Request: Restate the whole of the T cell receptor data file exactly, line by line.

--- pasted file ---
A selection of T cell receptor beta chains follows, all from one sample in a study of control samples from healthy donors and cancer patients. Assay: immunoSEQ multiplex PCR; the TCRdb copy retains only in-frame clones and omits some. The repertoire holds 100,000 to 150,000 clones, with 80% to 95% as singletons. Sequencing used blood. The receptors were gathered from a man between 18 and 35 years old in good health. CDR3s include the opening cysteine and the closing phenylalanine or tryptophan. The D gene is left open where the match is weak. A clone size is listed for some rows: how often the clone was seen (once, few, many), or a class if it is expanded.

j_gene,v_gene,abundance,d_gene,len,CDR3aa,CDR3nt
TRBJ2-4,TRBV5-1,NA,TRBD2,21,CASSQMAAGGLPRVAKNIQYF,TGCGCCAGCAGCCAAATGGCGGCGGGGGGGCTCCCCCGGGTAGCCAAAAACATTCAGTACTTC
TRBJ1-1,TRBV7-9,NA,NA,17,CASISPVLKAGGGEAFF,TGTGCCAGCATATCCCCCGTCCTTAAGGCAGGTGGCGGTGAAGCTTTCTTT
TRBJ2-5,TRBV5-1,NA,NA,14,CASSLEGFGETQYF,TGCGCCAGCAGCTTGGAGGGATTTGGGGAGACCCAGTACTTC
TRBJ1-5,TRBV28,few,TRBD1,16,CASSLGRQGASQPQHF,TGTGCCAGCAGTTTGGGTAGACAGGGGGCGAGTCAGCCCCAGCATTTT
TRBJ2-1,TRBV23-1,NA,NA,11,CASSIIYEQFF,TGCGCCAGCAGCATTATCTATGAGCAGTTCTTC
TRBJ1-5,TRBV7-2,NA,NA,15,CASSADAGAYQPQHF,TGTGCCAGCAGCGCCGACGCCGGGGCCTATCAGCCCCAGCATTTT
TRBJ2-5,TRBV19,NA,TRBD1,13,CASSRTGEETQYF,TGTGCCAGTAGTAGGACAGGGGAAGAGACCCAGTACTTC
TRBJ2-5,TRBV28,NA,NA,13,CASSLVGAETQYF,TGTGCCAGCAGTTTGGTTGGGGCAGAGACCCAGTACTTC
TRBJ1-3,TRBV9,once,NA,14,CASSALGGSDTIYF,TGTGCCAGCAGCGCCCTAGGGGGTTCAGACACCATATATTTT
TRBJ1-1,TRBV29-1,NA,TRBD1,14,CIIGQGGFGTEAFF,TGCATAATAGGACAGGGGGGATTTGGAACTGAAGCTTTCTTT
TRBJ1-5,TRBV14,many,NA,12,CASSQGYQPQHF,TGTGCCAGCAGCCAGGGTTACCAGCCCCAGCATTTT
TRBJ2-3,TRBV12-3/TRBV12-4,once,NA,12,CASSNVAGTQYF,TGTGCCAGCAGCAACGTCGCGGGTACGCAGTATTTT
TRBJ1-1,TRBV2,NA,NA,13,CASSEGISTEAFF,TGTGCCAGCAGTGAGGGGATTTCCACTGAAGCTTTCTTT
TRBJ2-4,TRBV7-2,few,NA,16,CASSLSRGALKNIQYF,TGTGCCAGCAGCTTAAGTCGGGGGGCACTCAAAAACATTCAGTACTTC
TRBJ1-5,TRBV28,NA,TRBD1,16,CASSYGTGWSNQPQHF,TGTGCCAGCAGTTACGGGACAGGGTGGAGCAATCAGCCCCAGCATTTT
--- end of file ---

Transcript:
A selection of T cell receptor beta chains follows, all from one sample in a study of control samples from healthy donors and cancer patients. Assay: immunoSEQ multiplex PCR; the TCRdb copy retains only in-frame clones and omits some. The repertoire holds 100,000 to 150,000 clones, with 80% to 95% as singletons. Sequencing used blood. The receptors were gathered from a man between 18 and 35 years old in good health. CDR3s include the opening cysteine and the closing phenylalanine or tryptophan. The D gene is left open where the match is weak. A clone size is listed for some rows: how often the clone was seen (once, few, many), or a class if it is expanded.

j_gene,v_gene,abundance,d_gene,len,CDR3aa,CDR3nt
TRBJ2-4,TRBV5-1,NA,TRBD2,21,CASSQMAAGGLPRVAKNIQYF,TGCGCCAGCAGCCAAATGGCGGCGGGGGGGCTCCCCCGGGTAGCCAAAAACATTCAGTACTTC
TRBJ1-1,TRBV7-9,NA,NA,17,CASISPVLKAGGGEAFF,TGTGCCAGCATATCCCCCGTCCTTAAGGCAGGTGGCGGTGAAGCTTTCTTT
TRBJ2-5,TRBV5-1,NA,NA,14,CASSLEGFGETQYF,TGCGCCAGCAGCTTGGAGGGATTTGGGGAGACCCAGTACTTC
TRBJ1-5,TRBV28,few,TRBD1,16,CASSLGRQGASQPQHF,TGTGCCAGCAGTTTGGGTAGACAGGGGGCGAGTCAGCCCCAGCATTTT
TRBJ2-1,TRBV23-1,NA,NA,11,CASSIIYEQFF,TGCGCCAGCAGCATTATCTATGAGCAGTTCTTC
TRBJ1-5,TRBV7-2,NA,NA,15,CASSADAGAYQPQHF,TGTGCCAGCAGCGCCGACGCCGGGGCCTATCAGCCCCAGCATTTT
TRBJ2-5,TRBV19,NA,TRBD1,13,CASSRTGEETQYF,TGTGCCAGTAGTAGGACAGGGGAAGAGACCCAGTACTTC
TRBJ2-5,TRBV28,NA,NA,13,CASSLVGAETQYF,TGTGCCAGCAGTTTGGTTGGGGCAGAGACCCAGTACTTC
TRBJ1-3,TRBV9,once,NA,14,CASSALGGSDTIYF,TGTGCCAGCAGCGCCCTAGGGGGTTCAGACACCATATATTTT
TRBJ1-1,TRBV29-1,NA,TRBD1,14,CIIGQGGFGTEAFF,TGCATAATAGGACAGGGGGGATTTGGAACTGAAGCTTTCTTT
TRBJ1-5,TRBV14,many,NA,12,CASSQGYQPQHF,TGTGCCAGCAGCCAGGGTTACCAGCCCCAGCATTTT
TRBJ2-3,TRBV12-3/TRBV12-4,once,NA,12,CASSNVAGTQYF,TGTGCCAGCAGCAACGTCGCGGGTACGCAGTATTTT
TRBJ1-1,TRBV2,NA,NA,13,CASSEGISTEAFF,TGTGCCAGCAGTGAGGGGATTTCCACTGAAGCTTTCTTT
TRBJ2-4,TRBV7-2,few,NA,16,CASSLSRGALKNIQYF,TGTGCCAGCAGCTTAAGTCGGGGGGCACTCAAAAACATTCAGTACTTC
TRBJ1-5,TRBV28,NA,TRBD1,16,CASSYGTGWSNQPQHF,TGTGCCAGCAGTTACGGGACAGGGTGGAGCAATCAGCCCCAGCATTTT